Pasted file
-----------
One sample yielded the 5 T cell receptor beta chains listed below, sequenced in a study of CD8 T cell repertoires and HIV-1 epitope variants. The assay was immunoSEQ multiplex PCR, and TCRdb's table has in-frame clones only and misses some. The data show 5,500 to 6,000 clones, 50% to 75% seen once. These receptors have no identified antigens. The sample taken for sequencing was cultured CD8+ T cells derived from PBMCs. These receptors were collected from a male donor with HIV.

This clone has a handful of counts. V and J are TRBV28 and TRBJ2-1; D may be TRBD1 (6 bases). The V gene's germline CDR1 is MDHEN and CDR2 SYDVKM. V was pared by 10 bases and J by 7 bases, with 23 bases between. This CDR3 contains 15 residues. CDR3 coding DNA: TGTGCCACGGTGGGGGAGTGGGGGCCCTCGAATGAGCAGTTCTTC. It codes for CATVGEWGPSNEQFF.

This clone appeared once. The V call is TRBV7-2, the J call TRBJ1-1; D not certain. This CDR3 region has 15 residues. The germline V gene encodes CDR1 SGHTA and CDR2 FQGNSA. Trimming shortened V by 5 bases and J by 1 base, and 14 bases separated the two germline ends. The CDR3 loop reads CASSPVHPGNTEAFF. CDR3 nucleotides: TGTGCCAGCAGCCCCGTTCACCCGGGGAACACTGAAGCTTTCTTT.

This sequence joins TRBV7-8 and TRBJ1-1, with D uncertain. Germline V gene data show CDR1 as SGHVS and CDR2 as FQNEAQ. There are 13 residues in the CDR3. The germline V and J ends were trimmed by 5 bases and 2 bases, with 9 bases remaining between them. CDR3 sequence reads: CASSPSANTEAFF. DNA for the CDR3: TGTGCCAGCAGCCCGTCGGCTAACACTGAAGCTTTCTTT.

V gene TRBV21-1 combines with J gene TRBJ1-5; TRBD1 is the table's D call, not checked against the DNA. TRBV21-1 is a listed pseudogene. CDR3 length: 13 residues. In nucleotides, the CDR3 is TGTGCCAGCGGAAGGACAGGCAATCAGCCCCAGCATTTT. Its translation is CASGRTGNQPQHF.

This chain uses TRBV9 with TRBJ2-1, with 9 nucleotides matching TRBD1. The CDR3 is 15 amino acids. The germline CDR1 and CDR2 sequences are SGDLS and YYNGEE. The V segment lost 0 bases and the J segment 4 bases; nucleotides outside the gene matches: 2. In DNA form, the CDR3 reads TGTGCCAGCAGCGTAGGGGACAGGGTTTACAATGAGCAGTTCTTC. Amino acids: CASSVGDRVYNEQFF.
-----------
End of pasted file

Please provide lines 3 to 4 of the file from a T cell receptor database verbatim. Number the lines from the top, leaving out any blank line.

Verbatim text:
This clone appeared once. The V call is TRBV7-2, the J call TRBJ1-1; D not certain. This CDR3 region has 15 residues. The germline V gene encodes CDR1 SGHTA and CDR2 FQGNSA. Trimming shortened V by 5 bases and J by 1 base, and 14 bases separated the two germline ends. The CDR3 loop reads CASSPVHPGNTEAFF. CDR3 nucleotides: TGTGCCAGCAGCCCCGTTCACCCGGGGAACACTGAAGCTTTCTTT.

This sequence joins TRBV7-8 and TRBJ1-1, with D uncertain. Germline V gene data show CDR1 as SGHVS and CDR2 as FQNEAQ. There are 13 residues in the CDR3. The germline V and J ends were trimmed by 5 bases and 2 bases, with 9 bases remaining between them. CDR3 sequence reads: CASSPSANTEAFF. DNA for the CDR3: TGTGCCAGCAGCCCGTCGGCTAACACTGAAGCTTTCTTT.